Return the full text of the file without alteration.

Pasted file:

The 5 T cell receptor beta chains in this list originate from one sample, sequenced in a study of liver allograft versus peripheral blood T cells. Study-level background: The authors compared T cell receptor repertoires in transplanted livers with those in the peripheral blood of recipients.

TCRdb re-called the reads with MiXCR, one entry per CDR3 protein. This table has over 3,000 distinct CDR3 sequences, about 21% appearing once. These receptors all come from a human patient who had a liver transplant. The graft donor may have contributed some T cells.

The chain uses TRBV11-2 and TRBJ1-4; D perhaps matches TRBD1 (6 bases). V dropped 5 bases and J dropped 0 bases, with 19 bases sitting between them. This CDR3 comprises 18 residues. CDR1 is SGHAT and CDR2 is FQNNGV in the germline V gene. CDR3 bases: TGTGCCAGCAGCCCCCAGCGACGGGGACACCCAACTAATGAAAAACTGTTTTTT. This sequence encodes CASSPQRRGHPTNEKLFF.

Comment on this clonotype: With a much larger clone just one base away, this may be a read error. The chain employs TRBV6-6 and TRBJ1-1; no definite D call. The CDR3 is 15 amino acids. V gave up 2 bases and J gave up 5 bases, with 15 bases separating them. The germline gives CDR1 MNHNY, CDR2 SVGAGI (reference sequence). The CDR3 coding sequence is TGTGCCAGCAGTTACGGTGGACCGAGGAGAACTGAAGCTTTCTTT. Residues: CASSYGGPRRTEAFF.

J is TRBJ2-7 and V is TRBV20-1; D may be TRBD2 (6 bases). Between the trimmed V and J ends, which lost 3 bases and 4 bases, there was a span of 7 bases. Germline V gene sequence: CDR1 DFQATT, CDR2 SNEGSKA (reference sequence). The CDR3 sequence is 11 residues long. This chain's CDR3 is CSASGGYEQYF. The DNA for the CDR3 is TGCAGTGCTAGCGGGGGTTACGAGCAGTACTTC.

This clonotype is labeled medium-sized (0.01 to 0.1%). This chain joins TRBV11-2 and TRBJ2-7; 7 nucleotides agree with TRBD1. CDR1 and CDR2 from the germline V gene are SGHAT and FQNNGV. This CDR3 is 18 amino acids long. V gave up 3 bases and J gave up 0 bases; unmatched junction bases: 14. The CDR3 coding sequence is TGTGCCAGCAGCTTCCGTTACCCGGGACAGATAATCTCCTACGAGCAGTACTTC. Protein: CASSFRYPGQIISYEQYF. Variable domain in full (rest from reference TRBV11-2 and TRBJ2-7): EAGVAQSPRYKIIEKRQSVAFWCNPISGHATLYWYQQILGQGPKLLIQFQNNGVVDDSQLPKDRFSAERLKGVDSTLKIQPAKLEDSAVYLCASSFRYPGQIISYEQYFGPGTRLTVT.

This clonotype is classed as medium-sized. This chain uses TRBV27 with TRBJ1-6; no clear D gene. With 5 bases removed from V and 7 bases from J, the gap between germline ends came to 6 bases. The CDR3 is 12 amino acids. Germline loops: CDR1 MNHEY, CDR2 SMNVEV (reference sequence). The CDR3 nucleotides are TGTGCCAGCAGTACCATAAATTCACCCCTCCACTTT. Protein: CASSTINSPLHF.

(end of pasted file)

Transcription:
The 5 T cell receptor beta chains in this list originate from one sample, sequenced in a study of liver allograft versus peripheral blood T cells. Study-level background: The authors compared T cell receptor repertoires in transplanted livers with those in the peripheral blood of recipients.

TCRdb re-called the reads with MiXCR, one entry per CDR3 protein. This table has over 3,000 distinct CDR3 sequences, about 21% appearing once. These receptors all come from a human patient who had a liver transplant. The graft donor may have contributed some T cells.

The chain uses TRBV11-2 and TRBJ1-4; D perhaps matches TRBD1 (6 bases). V dropped 5 bases and J dropped 0 bases, with 19 bases sitting between them. This CDR3 comprises 18 residues. CDR1 is SGHAT and CDR2 is FQNNGV in the germline V gene. CDR3 bases: TGTGCCAGCAGCCCCCAGCGACGGGGACACCCAACTAATGAAAAACTGTTTTTT. This sequence encodes CASSPQRRGHPTNEKLFF.

Comment on this clonotype: With a much larger clone just one base away, this may be a read error. The chain employs TRBV6-6 and TRBJ1-1; no definite D call. The CDR3 is 15 amino acids. V gave up 2 bases and J gave up 5 bases, with 15 bases separating them. The germline gives CDR1 MNHNY, CDR2 SVGAGI (reference sequence). The CDR3 coding sequence is TGTGCCAGCAGTTACGGTGGACCGAGGAGAACTGAAGCTTTCTTT. Residues: CASSYGGPRRTEAFF.

J is TRBJ2-7 and V is TRBV20-1; D may be TRBD2 (6 bases). Between the trimmed V and J ends, which lost 3 bases and 4 bases, there was a span of 7 bases. Germline V gene sequence: CDR1 DFQATT, CDR2 SNEGSKA (reference sequence). The CDR3 sequence is 11 residues long. This chain's CDR3 is CSASGGYEQYF. The DNA for the CDR3 is TGCAGTGCTAGCGGGGGTTACGAGCAGTACTTC.

This clonotype is labeled medium-sized (0.01 to 0.1%). This chain joins TRBV11-2 and TRBJ2-7; 7 nucleotides agree with TRBD1. CDR1 and CDR2 from the germline V gene are SGHAT and FQNNGV. This CDR3 is 18 amino acids long. V gave up 3 bases and J gave up 0 bases; unmatched junction bases: 14. The CDR3 coding sequence is TGTGCCAGCAGCTTCCGTTACCCGGGACAGATAATCTCCTACGAGCAGTACTTC. Protein: CASSFRYPGQIISYEQYF. Variable domain in full (rest from reference TRBV11-2 and TRBJ2-7): EAGVAQSPRYKIIEKRQSVAFWCNPISGHATLYWYQQILGQGPKLLIQFQNNGVVDDSQLPKDRFSAERLKGVDSTLKIQPAKLEDSAVYLCASSFRYPGQIISYEQYFGPGTRLTVT.

This clonotype is classed as medium-sized. This chain uses TRBV27 with TRBJ1-6; no clear D gene. With 5 bases removed from V and 7 bases from J, the gap between germline ends came to 6 bases. The CDR3 is 12 amino acids. Germline loops: CDR1 MNHEY, CDR2 SMNVEV (reference sequence). The CDR3 nucleotides are TGTGCCAGCAGTACCATAAATTCACCCCTCCACTTT. Protein: CASSTINSPLHF.